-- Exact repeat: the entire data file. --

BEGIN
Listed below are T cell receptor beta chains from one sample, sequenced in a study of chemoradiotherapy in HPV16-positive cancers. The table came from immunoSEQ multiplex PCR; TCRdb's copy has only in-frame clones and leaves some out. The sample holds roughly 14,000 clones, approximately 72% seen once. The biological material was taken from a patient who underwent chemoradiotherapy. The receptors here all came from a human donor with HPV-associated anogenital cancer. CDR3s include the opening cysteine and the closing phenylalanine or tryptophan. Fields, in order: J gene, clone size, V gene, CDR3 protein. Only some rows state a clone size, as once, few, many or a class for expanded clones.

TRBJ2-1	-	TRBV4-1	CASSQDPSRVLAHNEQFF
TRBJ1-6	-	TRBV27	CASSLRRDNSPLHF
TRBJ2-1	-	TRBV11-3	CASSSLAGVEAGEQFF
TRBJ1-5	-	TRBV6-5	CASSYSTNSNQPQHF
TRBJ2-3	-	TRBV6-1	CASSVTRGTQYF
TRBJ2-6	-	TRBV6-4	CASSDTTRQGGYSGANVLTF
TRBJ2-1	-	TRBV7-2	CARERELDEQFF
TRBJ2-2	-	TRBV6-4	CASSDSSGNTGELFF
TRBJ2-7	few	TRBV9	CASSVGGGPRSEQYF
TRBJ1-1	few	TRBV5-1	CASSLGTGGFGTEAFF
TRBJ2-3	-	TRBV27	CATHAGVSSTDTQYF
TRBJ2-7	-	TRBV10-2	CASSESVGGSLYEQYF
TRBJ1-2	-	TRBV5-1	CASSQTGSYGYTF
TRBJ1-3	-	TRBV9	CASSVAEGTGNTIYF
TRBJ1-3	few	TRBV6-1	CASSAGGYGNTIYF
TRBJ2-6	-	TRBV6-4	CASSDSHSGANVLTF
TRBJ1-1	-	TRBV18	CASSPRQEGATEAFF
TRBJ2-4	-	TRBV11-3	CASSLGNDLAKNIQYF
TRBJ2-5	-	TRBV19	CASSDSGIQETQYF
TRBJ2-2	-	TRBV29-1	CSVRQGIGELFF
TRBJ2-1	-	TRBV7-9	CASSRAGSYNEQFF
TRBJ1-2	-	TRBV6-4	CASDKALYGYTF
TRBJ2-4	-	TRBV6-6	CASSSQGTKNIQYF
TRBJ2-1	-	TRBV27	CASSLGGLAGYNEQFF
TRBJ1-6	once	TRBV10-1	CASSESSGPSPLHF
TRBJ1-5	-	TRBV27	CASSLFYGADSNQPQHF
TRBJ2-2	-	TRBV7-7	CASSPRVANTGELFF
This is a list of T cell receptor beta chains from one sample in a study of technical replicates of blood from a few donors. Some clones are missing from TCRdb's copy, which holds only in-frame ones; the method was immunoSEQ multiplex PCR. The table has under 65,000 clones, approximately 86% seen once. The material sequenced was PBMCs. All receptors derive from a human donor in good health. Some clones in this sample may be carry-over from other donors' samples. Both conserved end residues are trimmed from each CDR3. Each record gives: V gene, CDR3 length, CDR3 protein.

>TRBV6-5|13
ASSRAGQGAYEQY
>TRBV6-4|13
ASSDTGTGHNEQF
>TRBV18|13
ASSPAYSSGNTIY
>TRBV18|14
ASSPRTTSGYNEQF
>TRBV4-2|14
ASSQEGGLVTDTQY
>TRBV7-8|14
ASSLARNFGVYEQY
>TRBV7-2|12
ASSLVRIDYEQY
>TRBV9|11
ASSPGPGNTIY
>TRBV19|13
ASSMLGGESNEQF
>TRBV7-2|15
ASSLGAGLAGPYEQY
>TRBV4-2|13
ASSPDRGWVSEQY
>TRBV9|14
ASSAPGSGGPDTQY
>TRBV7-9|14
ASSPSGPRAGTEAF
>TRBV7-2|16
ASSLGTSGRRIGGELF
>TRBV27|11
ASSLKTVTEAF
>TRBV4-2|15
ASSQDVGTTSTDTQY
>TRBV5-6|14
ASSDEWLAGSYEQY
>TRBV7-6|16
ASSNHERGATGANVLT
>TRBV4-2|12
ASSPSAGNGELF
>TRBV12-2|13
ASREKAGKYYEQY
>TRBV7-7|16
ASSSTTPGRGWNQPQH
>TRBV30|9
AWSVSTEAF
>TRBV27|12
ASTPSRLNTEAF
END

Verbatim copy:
Listed below are T cell receptor beta chains from one sample, sequenced in a study of chemoradiotherapy in HPV16-positive cancers. The table came from immunoSEQ multiplex PCR; TCRdb's copy has only in-frame clones and leaves some out. The sample holds roughly 14,000 clones, approximately 72% seen once. The biological material was taken from a patient who underwent chemoradiotherapy. The receptors here all came from a human donor with HPV-associated anogenital cancer. CDR3s include the opening cysteine and the closing phenylalanine or tryptophan. Fields, in order: J gene, clone size, V gene, CDR3 protein. Only some rows state a clone size, as once, few, many or a class for expanded clones.

TRBJ2-1	-	TRBV4-1	CASSQDPSRVLAHNEQFF
TRBJ1-6	-	TRBV27	CASSLRRDNSPLHF
TRBJ2-1	-	TRBV11-3	CASSSLAGVEAGEQFF
TRBJ1-5	-	TRBV6-5	CASSYSTNSNQPQHF
TRBJ2-3	-	TRBV6-1	CASSVTRGTQYF
TRBJ2-6	-	TRBV6-4	CASSDTTRQGGYSGANVLTF
TRBJ2-1	-	TRBV7-2	CARERELDEQFF
TRBJ2-2	-	TRBV6-4	CASSDSSGNTGELFF
TRBJ2-7	few	TRBV9	CASSVGGGPRSEQYF
TRBJ1-1	few	TRBV5-1	CASSLGTGGFGTEAFF
TRBJ2-3	-	TRBV27	CATHAGVSSTDTQYF
TRBJ2-7	-	TRBV10-2	CASSESVGGSLYEQYF
TRBJ1-2	-	TRBV5-1	CASSQTGSYGYTF
TRBJ1-3	-	TRBV9	CASSVAEGTGNTIYF
TRBJ1-3	few	TRBV6-1	CASSAGGYGNTIYF
TRBJ2-6	-	TRBV6-4	CASSDSHSGANVLTF
TRBJ1-1	-	TRBV18	CASSPRQEGATEAFF
TRBJ2-4	-	TRBV11-3	CASSLGNDLAKNIQYF
TRBJ2-5	-	TRBV19	CASSDSGIQETQYF
TRBJ2-2	-	TRBV29-1	CSVRQGIGELFF
TRBJ2-1	-	TRBV7-9	CASSRAGSYNEQFF
TRBJ1-2	-	TRBV6-4	CASDKALYGYTF
TRBJ2-4	-	TRBV6-6	CASSSQGTKNIQYF
TRBJ2-1	-	TRBV27	CASSLGGLAGYNEQFF
TRBJ1-6	once	TRBV10-1	CASSESSGPSPLHF
TRBJ1-5	-	TRBV27	CASSLFYGADSNQPQHF
TRBJ2-2	-	TRBV7-7	CASSPRVANTGELFF
This is a list of T cell receptor beta chains from one sample in a study of technical replicates of blood from a few donors. Some clones are missing from TCRdb's copy, which holds only in-frame ones; the method was immunoSEQ multiplex PCR. The table has under 65,000 clones, approximately 86% seen once. The material sequenced was PBMCs. All receptors derive from a human donor in good health. Some clones in this sample may be carry-over from other donors' samples. Both conserved end residues are trimmed from each CDR3. Each record gives: V gene, CDR3 length, CDR3 protein.

>TRBV6-5|13
ASSRAGQGAYEQY
>TRBV6-4|13
ASSDTGTGHNEQF
>TRBV18|13
ASSPAYSSGNTIY
>TRBV18|14
ASSPRTTSGYNEQF
>TRBV4-2|14
ASSQEGGLVTDTQY
>TRBV7-8|14
ASSLARNFGVYEQY
>TRBV7-2|12
ASSLVRIDYEQY
>TRBV9|11
ASSPGPGNTIY
>TRBV19|13
ASSMLGGESNEQF
>TRBV7-2|15
ASSLGAGLAGPYEQY
>TRBV4-2|13
ASSPDRGWVSEQY
>TRBV9|14
ASSAPGSGGPDTQY
>TRBV7-9|14
ASSPSGPRAGTEAF
>TRBV7-2|16
ASSLGTSGRRIGGELF
>TRBV27|11
ASSLKTVTEAF
>TRBV4-2|15
ASSQDVGTTSTDTQY
>TRBV5-6|14
ASSDEWLAGSYEQY
>TRBV7-6|16
ASSNHERGATGANVLT
>TRBV4-2|12
ASSPSAGNGELF
>TRBV12-2|13
ASREKAGKYYEQY
>TRBV7-7|16
ASSSTTPGRGWNQPQH
>TRBV30|9
AWSVSTEAF
>TRBV27|12
ASTPSRLNTEAF